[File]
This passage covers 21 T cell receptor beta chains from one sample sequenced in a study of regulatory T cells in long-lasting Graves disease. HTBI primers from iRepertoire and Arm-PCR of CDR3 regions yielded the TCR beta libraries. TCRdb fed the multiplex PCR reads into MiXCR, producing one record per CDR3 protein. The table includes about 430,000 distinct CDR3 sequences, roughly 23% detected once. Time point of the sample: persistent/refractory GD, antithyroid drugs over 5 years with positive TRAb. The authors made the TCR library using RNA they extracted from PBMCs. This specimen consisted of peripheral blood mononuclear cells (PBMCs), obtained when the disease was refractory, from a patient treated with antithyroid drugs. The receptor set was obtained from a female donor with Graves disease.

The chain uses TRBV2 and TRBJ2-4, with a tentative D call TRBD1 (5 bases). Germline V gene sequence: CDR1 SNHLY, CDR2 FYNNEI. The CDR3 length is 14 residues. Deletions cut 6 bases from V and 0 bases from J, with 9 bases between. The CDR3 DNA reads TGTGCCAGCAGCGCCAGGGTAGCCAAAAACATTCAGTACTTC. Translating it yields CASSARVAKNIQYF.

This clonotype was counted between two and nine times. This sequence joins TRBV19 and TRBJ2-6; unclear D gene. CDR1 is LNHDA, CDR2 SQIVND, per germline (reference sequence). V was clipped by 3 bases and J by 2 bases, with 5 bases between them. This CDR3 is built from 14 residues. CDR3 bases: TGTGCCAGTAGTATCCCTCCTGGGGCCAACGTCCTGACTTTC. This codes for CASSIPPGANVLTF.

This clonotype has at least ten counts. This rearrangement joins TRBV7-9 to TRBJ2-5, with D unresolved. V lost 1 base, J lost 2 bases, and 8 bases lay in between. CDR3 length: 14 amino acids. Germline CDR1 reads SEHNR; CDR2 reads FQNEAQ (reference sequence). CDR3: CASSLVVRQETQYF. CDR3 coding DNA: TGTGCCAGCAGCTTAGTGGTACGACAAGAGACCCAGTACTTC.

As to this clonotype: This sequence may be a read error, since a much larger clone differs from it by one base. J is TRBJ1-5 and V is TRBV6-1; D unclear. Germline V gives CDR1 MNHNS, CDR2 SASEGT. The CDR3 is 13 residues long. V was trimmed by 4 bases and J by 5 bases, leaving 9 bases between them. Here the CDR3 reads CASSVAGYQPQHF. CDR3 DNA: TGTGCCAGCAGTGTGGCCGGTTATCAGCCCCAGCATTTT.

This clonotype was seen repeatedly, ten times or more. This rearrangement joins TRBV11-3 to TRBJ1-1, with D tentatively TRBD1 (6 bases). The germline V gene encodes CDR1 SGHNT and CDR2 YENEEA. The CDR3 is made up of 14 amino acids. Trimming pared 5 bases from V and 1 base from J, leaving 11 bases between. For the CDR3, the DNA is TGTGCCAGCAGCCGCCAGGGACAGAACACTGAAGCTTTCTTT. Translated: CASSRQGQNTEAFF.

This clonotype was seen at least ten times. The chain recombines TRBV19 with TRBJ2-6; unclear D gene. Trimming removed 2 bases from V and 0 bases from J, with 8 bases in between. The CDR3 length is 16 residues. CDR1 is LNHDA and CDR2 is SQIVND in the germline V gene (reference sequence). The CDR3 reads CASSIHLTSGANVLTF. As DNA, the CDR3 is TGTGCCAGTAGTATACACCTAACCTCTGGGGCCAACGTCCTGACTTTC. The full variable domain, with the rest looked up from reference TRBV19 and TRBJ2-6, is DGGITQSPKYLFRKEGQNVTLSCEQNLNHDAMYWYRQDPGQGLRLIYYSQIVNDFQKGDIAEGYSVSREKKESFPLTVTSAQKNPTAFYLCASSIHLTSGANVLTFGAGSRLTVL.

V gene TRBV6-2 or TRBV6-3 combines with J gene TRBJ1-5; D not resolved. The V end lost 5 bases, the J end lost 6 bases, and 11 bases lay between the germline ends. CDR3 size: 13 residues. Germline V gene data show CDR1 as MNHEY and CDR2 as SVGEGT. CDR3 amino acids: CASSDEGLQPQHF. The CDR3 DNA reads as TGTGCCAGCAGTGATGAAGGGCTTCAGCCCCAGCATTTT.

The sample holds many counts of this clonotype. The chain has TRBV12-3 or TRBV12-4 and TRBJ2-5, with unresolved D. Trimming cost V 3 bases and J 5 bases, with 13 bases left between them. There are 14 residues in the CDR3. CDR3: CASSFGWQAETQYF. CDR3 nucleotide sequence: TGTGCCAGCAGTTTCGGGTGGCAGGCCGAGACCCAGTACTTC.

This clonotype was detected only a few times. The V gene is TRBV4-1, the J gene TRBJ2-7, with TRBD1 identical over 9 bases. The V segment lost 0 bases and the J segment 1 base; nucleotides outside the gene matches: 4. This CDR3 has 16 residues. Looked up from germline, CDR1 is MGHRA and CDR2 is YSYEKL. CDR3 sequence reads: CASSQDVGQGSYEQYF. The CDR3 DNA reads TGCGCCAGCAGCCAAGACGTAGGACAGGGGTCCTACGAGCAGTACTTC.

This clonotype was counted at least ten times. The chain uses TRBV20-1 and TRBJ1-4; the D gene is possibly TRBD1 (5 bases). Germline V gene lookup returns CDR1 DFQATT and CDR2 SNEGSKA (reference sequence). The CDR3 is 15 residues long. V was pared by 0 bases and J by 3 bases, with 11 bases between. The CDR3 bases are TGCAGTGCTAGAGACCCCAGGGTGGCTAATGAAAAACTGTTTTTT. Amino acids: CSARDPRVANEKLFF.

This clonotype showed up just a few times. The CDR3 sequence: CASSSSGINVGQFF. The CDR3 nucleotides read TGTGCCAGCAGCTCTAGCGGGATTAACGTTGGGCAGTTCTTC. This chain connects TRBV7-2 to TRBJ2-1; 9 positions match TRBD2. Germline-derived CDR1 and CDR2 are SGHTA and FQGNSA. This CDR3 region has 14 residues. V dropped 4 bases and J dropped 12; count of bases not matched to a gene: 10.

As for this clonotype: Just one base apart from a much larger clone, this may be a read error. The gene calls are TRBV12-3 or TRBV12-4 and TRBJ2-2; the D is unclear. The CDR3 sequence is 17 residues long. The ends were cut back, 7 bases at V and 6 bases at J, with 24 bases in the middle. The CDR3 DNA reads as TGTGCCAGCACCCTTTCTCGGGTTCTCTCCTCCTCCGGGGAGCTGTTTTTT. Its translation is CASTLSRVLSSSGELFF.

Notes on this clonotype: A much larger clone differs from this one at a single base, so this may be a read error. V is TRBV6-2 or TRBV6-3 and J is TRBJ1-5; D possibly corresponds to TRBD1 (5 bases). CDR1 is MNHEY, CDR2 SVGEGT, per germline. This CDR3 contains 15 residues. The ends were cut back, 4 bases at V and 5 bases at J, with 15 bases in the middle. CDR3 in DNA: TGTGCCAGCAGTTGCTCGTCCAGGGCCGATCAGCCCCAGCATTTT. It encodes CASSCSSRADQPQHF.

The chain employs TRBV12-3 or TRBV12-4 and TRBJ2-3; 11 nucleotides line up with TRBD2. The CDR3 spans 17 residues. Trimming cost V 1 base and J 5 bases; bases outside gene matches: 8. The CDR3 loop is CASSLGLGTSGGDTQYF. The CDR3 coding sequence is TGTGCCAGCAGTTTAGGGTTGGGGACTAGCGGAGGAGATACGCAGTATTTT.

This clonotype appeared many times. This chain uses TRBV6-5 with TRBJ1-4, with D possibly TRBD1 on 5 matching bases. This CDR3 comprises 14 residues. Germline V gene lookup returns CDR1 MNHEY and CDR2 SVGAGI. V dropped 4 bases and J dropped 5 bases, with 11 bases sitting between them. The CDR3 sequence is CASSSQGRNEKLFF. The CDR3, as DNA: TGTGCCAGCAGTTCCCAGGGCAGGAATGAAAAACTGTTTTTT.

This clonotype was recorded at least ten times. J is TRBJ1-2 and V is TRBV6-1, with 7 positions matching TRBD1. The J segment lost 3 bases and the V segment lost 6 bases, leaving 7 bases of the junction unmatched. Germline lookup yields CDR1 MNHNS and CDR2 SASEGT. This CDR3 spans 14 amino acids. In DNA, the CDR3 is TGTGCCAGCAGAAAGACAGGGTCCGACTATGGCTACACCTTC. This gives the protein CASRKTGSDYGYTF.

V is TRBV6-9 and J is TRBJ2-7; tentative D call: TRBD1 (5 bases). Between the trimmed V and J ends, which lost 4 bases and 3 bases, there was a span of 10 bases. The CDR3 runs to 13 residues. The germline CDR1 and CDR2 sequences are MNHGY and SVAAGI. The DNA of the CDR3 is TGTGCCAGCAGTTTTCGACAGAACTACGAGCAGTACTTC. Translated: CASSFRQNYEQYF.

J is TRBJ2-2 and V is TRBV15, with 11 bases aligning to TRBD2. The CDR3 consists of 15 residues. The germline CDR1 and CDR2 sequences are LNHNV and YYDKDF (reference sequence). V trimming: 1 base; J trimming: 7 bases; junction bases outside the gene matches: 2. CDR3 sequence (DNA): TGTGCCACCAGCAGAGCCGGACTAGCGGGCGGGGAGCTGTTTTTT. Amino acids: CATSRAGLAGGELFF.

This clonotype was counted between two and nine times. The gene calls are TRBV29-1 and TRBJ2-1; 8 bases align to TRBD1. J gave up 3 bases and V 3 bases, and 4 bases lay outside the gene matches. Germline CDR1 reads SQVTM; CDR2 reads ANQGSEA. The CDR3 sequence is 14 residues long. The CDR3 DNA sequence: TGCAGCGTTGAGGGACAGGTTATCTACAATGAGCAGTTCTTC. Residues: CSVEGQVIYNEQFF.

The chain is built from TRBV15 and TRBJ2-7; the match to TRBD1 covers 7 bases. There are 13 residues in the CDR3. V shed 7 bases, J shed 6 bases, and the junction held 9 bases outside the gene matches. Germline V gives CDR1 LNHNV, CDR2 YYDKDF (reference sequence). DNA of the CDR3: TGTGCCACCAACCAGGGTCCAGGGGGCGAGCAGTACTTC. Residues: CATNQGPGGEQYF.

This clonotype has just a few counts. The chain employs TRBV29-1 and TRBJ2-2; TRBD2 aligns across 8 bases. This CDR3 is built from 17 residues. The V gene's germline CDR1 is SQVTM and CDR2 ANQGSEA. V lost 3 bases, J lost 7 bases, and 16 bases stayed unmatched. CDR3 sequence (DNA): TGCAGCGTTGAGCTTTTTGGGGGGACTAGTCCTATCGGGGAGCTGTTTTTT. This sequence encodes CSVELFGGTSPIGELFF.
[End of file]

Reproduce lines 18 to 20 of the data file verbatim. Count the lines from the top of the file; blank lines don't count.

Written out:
V is TRBV6-9 and J is TRBJ2-7; tentative D call: TRBD1 (5 bases). Between the trimmed V and J ends, which lost 4 bases and 3 bases, there was a span of 10 bases. The CDR3 runs to 13 residues. The germline CDR1 and CDR2 sequences are MNHGY and SVAAGI. The DNA of the CDR3 is TGTGCCAGCAGTTTTCGACAGAACTACGAGCAGTACTTC. Translated: CASSFRQNYEQYF.

J is TRBJ2-2 and V is TRBV15, with 11 bases aligning to TRBD2. The CDR3 consists of 15 residues. The germline CDR1 and CDR2 sequences are LNHNV and YYDKDF (reference sequence). V trimming: 1 base; J trimming: 7 bases; junction bases outside the gene matches: 2. CDR3 sequence (DNA): TGTGCCACCAGCAGAGCCGGACTAGCGGGCGGGGAGCTGTTTTTT. Amino acids: CATSRAGLAGGELFF.

This clonotype was counted between two and nine times. The gene calls are TRBV29-1 and TRBJ2-1; 8 bases align to TRBD1. J gave up 3 bases and V 3 bases, and 4 bases lay outside the gene matches. Germline CDR1 reads SQVTM; CDR2 reads ANQGSEA. The CDR3 sequence is 14 residues long. The CDR3 DNA sequence: TGCAGCGTTGAGGGACAGGTTATCTACAATGAGCAGTTCTTC. Residues: CSVEGQVIYNEQFF.